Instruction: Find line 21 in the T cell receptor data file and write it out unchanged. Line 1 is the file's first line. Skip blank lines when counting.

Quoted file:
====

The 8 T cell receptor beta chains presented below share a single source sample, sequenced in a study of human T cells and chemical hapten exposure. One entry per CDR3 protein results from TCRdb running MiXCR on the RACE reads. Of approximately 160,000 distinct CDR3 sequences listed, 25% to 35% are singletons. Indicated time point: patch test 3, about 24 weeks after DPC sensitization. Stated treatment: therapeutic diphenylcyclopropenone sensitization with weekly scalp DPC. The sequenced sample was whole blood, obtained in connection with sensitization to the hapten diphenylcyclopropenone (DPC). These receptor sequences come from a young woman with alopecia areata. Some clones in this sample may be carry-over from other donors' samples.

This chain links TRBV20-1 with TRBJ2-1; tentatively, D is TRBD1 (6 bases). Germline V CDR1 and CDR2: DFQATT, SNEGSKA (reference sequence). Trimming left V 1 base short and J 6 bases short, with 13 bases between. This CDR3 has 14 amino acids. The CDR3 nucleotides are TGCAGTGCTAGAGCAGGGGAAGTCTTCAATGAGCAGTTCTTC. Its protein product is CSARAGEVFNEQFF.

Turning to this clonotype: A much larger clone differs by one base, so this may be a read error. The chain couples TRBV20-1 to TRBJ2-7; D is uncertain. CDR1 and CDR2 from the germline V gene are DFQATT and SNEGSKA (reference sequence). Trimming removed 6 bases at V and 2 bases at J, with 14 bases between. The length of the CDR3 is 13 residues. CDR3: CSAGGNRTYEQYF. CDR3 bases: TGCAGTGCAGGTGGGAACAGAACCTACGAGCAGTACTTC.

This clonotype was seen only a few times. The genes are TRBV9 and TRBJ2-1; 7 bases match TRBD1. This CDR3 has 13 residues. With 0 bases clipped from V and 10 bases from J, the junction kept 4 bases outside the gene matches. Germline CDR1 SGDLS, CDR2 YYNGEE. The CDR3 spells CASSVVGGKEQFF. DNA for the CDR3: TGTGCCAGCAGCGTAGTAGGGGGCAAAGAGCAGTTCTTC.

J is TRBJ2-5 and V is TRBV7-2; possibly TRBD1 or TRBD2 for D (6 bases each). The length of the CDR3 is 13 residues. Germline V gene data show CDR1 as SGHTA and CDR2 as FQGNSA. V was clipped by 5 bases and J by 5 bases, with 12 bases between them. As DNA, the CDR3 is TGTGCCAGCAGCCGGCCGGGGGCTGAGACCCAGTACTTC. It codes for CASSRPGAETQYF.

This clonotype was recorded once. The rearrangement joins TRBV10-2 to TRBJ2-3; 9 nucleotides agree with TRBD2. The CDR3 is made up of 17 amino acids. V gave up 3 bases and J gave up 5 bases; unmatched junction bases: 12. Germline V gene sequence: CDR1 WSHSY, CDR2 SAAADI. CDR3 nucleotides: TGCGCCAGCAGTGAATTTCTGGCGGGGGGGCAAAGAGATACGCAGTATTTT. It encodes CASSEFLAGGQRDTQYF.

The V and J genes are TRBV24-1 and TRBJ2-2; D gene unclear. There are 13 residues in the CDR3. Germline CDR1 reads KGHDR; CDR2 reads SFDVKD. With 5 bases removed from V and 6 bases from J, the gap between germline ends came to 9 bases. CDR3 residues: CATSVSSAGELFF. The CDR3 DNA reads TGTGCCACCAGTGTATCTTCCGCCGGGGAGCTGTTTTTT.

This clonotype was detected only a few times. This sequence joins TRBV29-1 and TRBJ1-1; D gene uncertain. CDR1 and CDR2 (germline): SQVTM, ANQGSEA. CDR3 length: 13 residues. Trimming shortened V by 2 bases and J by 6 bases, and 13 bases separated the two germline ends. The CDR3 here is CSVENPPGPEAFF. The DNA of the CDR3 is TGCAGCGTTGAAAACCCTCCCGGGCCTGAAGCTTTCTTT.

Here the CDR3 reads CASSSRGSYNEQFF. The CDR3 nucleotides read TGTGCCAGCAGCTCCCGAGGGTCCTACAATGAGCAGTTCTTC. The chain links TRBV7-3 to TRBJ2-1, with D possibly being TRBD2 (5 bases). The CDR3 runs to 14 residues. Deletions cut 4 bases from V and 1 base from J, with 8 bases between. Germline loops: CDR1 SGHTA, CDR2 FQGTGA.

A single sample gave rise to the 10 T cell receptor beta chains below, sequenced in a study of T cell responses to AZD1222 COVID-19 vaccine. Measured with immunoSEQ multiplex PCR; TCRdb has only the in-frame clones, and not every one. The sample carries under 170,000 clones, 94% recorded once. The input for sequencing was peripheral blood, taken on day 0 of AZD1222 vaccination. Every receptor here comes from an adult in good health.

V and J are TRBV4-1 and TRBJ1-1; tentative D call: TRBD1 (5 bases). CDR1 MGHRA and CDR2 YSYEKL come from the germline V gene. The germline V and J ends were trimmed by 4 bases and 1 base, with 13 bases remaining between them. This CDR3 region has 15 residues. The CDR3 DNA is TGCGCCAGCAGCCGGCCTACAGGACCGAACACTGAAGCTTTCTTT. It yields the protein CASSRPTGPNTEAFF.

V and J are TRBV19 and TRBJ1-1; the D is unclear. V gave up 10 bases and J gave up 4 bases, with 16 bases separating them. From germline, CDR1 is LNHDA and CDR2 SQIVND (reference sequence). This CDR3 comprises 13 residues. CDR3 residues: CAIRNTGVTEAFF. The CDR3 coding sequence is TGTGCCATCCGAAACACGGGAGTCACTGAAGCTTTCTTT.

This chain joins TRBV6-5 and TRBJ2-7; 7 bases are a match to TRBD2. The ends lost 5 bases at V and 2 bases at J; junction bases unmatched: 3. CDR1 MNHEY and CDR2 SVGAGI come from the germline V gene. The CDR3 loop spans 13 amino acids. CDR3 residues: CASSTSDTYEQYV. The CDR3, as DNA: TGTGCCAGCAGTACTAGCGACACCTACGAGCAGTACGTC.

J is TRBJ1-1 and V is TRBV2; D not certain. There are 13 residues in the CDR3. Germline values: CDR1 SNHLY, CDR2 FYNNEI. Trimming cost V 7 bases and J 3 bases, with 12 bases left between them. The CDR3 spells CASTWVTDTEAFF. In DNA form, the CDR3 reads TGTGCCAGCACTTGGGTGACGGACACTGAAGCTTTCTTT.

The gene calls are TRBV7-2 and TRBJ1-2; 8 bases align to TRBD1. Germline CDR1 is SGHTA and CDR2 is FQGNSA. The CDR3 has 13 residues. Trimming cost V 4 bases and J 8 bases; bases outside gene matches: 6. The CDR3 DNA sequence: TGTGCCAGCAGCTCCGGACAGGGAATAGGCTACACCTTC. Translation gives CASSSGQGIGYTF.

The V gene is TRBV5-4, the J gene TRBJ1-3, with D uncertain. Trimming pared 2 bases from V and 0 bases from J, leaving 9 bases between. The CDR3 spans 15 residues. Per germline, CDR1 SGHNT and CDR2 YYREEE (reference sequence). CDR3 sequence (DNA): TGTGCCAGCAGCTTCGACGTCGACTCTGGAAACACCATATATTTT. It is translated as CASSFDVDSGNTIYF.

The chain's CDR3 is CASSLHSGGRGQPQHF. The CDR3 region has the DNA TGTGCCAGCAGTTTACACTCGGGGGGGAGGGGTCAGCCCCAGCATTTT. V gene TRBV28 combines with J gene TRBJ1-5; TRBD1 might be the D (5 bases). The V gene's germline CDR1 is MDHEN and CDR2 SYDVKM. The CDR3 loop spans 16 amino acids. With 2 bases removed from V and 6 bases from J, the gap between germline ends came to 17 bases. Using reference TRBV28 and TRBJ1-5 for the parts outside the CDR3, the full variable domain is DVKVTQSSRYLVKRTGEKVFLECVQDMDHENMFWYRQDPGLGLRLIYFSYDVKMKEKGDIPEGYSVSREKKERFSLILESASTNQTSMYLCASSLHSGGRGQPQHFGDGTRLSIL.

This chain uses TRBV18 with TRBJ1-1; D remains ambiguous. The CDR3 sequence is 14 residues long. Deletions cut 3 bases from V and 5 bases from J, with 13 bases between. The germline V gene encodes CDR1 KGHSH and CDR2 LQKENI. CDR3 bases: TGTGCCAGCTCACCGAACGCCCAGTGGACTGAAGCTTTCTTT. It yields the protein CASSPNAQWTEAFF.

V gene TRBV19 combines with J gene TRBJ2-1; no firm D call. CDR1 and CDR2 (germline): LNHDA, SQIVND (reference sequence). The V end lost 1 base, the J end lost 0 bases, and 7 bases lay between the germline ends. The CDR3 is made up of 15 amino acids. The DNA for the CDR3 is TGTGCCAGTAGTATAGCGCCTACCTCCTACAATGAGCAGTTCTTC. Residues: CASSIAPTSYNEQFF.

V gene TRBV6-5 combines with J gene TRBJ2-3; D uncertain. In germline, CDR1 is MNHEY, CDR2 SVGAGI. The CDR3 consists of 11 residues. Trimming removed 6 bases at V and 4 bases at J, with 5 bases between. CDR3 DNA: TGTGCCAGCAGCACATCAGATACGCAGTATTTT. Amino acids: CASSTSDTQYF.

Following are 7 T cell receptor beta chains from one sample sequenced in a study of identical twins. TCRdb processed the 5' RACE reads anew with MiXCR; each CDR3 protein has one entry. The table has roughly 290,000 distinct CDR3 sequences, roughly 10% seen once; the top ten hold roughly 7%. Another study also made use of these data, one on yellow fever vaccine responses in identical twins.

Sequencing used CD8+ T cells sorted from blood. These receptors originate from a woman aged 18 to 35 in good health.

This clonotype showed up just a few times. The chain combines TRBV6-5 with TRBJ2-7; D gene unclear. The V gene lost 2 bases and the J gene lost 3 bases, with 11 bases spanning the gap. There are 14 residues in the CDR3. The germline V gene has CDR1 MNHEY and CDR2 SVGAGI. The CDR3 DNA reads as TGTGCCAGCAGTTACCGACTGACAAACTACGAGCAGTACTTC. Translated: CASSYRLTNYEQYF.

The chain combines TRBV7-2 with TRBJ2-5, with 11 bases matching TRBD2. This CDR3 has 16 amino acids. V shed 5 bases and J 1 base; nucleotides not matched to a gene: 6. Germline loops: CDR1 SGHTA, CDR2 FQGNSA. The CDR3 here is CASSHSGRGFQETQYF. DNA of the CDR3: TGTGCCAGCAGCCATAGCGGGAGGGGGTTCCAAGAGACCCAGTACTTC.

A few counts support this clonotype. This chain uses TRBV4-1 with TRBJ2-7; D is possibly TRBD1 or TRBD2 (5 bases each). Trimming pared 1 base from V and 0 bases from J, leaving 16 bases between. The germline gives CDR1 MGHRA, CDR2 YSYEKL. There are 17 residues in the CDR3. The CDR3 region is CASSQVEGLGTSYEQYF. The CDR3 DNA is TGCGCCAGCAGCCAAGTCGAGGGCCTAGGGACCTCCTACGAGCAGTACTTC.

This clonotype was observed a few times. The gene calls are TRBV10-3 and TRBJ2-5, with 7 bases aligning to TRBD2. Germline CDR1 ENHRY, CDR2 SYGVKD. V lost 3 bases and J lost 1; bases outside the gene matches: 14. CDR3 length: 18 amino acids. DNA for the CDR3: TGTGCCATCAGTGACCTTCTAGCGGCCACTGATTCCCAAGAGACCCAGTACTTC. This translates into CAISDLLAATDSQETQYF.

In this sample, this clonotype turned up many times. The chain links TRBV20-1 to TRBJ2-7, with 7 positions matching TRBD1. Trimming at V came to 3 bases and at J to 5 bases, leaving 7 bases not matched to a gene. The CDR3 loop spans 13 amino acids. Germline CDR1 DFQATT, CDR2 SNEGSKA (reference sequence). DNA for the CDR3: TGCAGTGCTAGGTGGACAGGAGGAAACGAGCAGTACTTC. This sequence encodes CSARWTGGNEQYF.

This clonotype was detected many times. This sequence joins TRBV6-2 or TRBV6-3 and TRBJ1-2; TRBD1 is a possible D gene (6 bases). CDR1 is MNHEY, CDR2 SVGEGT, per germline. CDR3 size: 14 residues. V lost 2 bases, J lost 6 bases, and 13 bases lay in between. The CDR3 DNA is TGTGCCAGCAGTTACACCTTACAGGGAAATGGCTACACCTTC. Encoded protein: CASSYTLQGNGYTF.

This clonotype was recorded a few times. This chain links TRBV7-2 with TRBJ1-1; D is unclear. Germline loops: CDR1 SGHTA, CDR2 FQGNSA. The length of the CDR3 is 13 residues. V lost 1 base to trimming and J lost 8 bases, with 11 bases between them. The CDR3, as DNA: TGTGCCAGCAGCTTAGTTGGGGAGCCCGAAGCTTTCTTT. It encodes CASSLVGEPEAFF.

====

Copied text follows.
Following are 7 T cell receptor beta chains from one sample sequenced in a study of identical twins. TCRdb processed the 5' RACE reads anew with MiXCR; each CDR3 protein has one entry. The table has roughly 290,000 distinct CDR3 sequences, roughly 10% seen once; the top ten hold roughly 7%. Another study also made use of these data, one on yellow fever vaccine responses in identical twins.